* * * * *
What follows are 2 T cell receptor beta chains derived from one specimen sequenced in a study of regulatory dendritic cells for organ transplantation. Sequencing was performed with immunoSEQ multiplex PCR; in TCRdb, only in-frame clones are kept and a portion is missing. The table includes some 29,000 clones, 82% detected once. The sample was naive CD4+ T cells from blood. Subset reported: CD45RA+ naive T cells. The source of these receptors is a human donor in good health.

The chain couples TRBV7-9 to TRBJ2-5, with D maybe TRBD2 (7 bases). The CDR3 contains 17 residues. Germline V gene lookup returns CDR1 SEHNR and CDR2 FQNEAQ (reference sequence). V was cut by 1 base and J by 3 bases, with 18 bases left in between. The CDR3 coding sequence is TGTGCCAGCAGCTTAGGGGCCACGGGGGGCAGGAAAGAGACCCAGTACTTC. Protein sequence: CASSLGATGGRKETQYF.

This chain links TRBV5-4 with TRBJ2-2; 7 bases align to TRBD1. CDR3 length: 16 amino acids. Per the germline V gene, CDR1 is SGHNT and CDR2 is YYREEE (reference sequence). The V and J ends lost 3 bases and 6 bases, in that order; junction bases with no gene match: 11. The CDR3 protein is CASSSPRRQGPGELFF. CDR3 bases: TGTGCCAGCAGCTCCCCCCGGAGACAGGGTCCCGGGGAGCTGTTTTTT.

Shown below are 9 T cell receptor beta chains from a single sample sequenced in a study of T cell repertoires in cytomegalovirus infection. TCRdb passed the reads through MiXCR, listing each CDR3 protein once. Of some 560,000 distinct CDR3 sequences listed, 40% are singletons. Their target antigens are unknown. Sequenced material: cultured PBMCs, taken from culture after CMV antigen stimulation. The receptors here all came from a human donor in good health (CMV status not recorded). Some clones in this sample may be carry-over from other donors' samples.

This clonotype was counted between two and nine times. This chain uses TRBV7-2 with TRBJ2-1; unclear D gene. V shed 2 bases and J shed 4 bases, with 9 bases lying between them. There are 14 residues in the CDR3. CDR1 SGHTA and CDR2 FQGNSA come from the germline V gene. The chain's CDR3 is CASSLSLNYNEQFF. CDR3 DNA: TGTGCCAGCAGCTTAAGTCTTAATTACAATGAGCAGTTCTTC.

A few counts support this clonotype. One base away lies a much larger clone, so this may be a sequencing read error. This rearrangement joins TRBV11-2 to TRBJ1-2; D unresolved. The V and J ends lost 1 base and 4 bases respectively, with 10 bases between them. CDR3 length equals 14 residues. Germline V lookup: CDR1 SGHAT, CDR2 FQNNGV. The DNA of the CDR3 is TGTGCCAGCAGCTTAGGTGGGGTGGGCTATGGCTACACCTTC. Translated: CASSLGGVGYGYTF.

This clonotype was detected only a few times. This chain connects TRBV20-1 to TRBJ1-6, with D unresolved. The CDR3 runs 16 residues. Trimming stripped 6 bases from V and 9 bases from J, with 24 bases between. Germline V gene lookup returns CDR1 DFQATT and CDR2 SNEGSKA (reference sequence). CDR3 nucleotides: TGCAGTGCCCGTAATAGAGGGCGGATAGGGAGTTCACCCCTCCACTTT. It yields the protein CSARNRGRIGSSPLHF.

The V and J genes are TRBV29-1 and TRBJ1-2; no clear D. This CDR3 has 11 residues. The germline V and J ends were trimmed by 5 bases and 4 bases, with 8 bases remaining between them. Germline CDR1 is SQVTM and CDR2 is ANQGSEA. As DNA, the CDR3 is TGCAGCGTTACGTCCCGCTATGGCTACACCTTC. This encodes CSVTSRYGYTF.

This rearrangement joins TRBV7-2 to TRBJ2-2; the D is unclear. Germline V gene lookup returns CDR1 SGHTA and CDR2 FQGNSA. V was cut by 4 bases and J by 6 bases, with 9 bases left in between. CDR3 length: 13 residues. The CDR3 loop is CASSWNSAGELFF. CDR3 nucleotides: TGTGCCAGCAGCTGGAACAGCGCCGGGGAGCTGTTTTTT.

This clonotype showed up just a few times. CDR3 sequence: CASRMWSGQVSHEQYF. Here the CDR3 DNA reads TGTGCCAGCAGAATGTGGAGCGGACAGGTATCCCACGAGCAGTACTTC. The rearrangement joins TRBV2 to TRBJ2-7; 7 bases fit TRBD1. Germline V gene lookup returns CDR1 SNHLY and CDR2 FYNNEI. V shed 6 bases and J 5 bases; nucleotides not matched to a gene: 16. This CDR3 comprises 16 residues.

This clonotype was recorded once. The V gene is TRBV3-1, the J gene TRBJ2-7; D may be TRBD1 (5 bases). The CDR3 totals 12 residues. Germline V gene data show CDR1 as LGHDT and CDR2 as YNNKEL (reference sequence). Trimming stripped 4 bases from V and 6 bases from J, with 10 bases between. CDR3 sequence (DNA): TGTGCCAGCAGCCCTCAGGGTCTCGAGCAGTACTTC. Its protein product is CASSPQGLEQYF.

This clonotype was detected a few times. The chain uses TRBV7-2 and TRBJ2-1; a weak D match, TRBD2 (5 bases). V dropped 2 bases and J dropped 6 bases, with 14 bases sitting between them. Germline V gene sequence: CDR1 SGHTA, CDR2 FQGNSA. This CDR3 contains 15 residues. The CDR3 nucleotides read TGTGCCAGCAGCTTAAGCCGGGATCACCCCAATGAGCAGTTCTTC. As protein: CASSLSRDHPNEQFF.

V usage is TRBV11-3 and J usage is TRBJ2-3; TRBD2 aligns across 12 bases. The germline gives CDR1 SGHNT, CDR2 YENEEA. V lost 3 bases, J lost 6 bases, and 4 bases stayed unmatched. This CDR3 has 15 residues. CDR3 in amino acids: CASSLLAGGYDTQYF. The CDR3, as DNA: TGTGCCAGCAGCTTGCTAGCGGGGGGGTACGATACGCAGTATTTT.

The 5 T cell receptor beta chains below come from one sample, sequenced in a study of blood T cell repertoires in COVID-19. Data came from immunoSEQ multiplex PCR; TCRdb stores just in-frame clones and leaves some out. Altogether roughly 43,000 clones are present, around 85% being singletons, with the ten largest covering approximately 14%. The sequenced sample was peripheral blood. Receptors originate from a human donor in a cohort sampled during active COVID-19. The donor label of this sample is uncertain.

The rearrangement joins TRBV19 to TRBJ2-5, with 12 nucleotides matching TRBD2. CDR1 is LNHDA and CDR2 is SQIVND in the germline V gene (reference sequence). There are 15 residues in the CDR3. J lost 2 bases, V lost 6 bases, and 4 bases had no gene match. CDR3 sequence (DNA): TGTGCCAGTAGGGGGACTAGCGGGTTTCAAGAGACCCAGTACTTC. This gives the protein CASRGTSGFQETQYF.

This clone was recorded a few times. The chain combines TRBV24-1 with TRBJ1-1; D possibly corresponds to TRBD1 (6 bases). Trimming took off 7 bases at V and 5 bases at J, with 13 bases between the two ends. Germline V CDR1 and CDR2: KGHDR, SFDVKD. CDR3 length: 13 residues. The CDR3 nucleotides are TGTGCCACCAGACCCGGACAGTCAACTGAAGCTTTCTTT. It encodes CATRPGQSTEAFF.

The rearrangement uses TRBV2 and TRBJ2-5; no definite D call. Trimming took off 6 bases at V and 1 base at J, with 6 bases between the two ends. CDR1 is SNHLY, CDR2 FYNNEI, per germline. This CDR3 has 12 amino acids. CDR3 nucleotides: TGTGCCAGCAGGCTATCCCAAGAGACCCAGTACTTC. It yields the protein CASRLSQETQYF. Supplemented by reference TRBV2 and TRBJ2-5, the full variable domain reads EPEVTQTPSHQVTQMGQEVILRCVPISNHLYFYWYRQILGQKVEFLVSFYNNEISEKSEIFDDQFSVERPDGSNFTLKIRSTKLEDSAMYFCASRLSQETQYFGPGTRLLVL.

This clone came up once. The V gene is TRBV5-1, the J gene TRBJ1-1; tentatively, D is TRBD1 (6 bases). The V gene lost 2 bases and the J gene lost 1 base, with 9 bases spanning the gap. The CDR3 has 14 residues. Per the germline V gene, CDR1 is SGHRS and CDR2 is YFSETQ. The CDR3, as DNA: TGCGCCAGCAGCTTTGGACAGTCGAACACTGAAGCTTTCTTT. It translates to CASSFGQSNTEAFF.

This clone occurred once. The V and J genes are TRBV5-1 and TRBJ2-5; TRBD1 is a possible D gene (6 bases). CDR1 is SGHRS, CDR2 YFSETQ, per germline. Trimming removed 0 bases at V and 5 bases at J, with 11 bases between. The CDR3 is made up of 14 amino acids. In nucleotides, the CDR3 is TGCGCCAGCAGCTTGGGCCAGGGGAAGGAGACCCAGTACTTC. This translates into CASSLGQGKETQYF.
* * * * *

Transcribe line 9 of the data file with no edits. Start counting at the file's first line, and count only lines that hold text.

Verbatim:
This rearrangement joins TRBV7-2 to TRBJ2-2; the D is unclear. Germline V gene lookup returns CDR1 SGHTA and CDR2 FQGNSA. V was cut by 4 bases and J by 6 bases, with 9 bases left in between. CDR3 length: 13 residues. The CDR3 loop is CASSWNSAGELFF. CDR3 nucleotides: TGTGCCAGCAGCTGGAACAGCGCCGGGGAGCTGTTTTTT.